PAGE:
Echeveria is a genus of about 150 species of succulent plants in the Stonecrop family, Crassulaceae, native to semi-desert areas of Central America, Mexico, and northwestern South America. These plants have been extensively hybridized, so in addition to the main species, there are hundreds of cultivars and hybrids offering a wide range of colors, sizes and leaf shapes. They usually produce stunning flowers.
Echeverias are one of the most popular succulents thanks to its charming rosettes with gorgeous water-storing leaves. Some plants can grow to the size of a dinner plate and their pearlescent tones make them stunning focal points for potted arrangements, rock gardens, favors, decor and much more. Echeverias are polycarpic, which means they can produce flowers multiple times. Often numerous offsets are produced and are commonly known as "Hen and Chicks", which can also refer to Sempervivum, which is significantly different from Echeveria. In winter, many Echeverias lose their leaves, though not all.
The genus is named after the 18th-century Mexican botanical artist Atanasio Echeverría y Godoy.
Growing Conditions for Echeveria
Echeverias make ideal potted plants, but will also thrive in the ground. They need soil that drains quickly. This helps prevent moisture from rotting the roots. Many growers will create their own potting mix. However, commercial cactus and succulent potting soil will work fine.
These succulents like full sun. However, try to avoid these 2 things: drastic sunlight changes and summer afternoon full sun. Dramatic changes in lighting can stress plants out. If you are moving your Echeverias outside in the spring, do it gradually. The intense afternoon sun can cause sunburn. During the winter, when your succulents are inside, put them near the brightest window in your house. They will stretch if they do not have enough sunlight.
Echeverias are tender succulents. Many will tolerate several degrees below freezing, but it is not recommended growing them in the ground if they will be subjected to harsh conditions. You can keep them healthy during the cold months by moving them indoors. Then, once the threat of frost has passed, move them back outside in the spring. Most Echeverias can tolerate cold down to USDA hardiness zones 9a, 20 °F (−6.7 °C).
The ideal size of a pot for most succulents is that it is about 5 to 10 % bigger than the size of the plant at the surface. This means that an Echeveria of around 4 inches (10 cm) in diameter would fit into something that is around 4.5 inches (11 cm) in diameter, or just a little bigger than the rosette.
General Care for Echeveria
The most important part of good Echeveria care is watering. Echeverias do not like to be kept too wet, but they also do not like to be kept too dry. Wrinkled leaves indicate the plant needs more water. Provide moderate amounts of water from spring to fall. Soak and dry method is the preferred schedule for watering Echeverias. Let the soil dry out completely before you water again. Potted plants should not be left in a wet saucer. When you water Echeveria, water the soil and not the rosette.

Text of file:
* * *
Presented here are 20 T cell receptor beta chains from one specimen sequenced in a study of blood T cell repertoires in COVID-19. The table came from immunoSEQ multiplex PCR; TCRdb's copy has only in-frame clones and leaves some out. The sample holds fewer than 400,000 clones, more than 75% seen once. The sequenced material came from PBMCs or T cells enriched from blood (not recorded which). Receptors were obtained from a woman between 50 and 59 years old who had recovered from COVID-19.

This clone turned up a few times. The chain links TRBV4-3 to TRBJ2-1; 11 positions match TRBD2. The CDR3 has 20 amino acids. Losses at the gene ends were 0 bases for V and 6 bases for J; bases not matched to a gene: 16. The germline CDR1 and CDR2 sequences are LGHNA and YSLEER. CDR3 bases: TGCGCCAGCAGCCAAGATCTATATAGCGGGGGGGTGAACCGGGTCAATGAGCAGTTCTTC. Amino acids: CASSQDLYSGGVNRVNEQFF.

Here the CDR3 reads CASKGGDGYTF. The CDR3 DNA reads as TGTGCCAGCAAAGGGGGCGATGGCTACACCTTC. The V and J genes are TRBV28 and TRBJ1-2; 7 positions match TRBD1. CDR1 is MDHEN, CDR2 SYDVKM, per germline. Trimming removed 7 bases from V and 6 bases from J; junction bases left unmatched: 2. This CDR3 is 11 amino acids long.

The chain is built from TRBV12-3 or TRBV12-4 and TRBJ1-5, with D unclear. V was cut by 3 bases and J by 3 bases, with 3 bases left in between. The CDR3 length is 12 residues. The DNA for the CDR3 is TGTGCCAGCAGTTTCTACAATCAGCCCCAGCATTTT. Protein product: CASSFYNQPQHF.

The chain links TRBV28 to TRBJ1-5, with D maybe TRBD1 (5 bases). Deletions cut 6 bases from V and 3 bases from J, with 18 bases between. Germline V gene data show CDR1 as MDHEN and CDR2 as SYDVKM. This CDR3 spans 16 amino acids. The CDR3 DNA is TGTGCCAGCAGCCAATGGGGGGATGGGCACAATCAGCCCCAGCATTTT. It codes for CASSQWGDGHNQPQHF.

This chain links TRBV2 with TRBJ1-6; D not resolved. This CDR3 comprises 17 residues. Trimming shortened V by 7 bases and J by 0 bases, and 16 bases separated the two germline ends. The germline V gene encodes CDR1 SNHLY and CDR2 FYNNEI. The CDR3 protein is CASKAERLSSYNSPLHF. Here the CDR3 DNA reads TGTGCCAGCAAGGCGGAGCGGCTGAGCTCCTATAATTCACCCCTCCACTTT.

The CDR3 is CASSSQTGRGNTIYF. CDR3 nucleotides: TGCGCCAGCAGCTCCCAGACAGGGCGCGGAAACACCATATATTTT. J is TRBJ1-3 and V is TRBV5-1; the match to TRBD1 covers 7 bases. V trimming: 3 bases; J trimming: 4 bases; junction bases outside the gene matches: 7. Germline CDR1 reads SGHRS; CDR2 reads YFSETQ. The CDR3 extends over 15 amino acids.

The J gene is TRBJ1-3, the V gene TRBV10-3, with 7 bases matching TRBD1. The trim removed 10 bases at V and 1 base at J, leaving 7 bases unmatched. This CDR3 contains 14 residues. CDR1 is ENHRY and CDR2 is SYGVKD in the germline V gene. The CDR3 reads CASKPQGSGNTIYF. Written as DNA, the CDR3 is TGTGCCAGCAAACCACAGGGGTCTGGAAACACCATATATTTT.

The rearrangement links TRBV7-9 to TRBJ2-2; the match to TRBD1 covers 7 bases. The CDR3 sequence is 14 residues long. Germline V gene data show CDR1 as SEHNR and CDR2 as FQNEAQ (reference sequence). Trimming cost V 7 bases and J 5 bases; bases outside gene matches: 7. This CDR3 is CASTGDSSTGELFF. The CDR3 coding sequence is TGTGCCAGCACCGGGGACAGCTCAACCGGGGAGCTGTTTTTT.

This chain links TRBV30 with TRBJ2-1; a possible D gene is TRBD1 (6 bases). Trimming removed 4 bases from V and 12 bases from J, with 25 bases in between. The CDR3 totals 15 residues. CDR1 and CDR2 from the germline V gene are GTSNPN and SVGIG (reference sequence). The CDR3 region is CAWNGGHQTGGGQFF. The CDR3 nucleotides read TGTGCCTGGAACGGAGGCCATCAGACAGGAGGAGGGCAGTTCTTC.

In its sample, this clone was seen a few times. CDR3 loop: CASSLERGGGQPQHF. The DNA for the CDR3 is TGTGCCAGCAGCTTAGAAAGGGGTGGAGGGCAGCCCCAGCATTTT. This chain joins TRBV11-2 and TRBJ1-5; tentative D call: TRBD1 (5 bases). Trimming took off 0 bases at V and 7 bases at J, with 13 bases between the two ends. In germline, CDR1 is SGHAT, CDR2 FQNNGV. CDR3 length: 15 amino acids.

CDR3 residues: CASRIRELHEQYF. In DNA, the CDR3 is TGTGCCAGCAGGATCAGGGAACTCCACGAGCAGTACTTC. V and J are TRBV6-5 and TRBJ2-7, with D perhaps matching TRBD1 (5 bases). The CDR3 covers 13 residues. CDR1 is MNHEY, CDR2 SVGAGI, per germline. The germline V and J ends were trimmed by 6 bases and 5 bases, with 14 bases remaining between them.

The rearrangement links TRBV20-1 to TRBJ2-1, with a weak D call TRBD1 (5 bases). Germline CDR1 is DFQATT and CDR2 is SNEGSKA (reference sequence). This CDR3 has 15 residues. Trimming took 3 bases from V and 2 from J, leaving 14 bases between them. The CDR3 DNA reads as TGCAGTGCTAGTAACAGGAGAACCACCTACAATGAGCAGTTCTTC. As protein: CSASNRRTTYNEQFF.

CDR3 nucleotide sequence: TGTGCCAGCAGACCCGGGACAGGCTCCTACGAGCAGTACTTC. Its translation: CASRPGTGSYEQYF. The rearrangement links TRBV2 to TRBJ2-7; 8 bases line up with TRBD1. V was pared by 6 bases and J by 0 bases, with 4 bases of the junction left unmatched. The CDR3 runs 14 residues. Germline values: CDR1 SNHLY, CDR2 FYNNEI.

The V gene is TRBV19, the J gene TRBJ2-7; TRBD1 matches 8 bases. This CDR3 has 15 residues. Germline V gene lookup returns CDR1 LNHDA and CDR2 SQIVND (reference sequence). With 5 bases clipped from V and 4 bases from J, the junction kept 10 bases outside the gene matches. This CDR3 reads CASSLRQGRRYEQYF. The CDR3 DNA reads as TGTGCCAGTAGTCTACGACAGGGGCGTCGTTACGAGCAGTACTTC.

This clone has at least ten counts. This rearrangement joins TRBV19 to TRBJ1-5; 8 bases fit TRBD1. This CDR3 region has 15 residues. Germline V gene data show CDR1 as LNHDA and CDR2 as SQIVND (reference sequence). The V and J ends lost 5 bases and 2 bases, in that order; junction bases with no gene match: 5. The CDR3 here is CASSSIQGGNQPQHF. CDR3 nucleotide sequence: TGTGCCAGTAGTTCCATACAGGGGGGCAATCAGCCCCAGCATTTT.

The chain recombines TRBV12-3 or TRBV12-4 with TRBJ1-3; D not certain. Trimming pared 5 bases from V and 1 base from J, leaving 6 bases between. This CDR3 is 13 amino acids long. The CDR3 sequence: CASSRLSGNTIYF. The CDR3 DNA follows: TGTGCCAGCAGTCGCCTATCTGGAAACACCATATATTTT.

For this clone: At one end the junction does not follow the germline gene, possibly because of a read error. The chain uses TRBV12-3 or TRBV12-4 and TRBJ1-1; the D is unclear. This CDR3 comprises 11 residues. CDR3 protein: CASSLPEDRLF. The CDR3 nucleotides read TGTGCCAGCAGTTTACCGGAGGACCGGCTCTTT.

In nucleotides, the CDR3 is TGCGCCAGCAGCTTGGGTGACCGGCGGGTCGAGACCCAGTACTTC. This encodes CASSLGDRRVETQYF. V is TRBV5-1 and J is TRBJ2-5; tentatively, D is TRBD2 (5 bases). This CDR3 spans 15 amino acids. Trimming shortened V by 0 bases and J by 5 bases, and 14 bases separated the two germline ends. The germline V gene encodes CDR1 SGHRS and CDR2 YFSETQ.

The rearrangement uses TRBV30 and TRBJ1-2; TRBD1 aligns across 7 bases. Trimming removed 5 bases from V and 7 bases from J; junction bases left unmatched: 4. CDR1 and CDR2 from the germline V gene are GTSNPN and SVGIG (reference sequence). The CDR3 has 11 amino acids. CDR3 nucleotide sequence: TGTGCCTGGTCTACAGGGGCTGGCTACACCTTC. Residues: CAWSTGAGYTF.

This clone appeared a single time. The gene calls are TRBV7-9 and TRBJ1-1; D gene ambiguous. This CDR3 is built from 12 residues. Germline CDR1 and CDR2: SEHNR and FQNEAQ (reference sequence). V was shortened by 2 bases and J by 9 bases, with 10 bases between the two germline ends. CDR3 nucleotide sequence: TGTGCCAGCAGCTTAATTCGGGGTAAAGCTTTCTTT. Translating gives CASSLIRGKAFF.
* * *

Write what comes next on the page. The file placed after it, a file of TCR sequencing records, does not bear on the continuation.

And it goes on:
Echeverias grow well without fertilizer but may benefit from the extra nutrients. Use a slow-release fertilizer in spring or a liquid fertilizer diluted 2 to 4 times more than normal and used less often than recommended. Remember that it is a lot easier to over-fertilize succulents than to under-fertilize.
Repot as needed, preferably during the warm season. Make sure the soil is dry before repotting, then gently remove the pot. Knock away the old soil from the roots, making sure to remove any rotted or dead roots in the process. Treat any cuts with a fungicide. Place the plant in its new pot and backfill with potting soil. Leave the plant dry for a week or so, then begin to water lightly to reduce the risk of root rot.
Echeveria is self-pruning. All you may need to do is pick out the dead leaves or flowers. Picking out the dead leaves prevents rot or disease taking over the plant.
How to Propagate Echeveria
Echeverias are some of the easiest succulents to propagate. They are usually propagated from offsets or leaves, but they can be also raised from stem cuttings and seed.
These succulents often self-propagate through offsets nestled against the mother rosette. They are easy to separate and grow. Just pull the little rosette away and replant it in potting soil.
Most Echeverias can be easily propagated from leaf cuttings. To propagate a leaf cutting, gently twist the leaf from the stem. Allow the leaf to callous over for a day or two before placing it in potting soil. Use more than one leaf because not all leaves you try to propagate will be successful.
Propagation by stem cuttings is also pretty easy. However, since this method is best done with plants that have branches or stems, it is not the most common method for Echeverias with rosettes that grow low to the ground.
Seeds can be harvested when dry and planted. They will sprout and new plants will develop. Seedlings can take from 18 months to 3 years to mature.
Pests and Diseases of Echeveria
Toxicity of Echeveria
Echeverias are safe around pets and humans, although it is not advisable to eat them.
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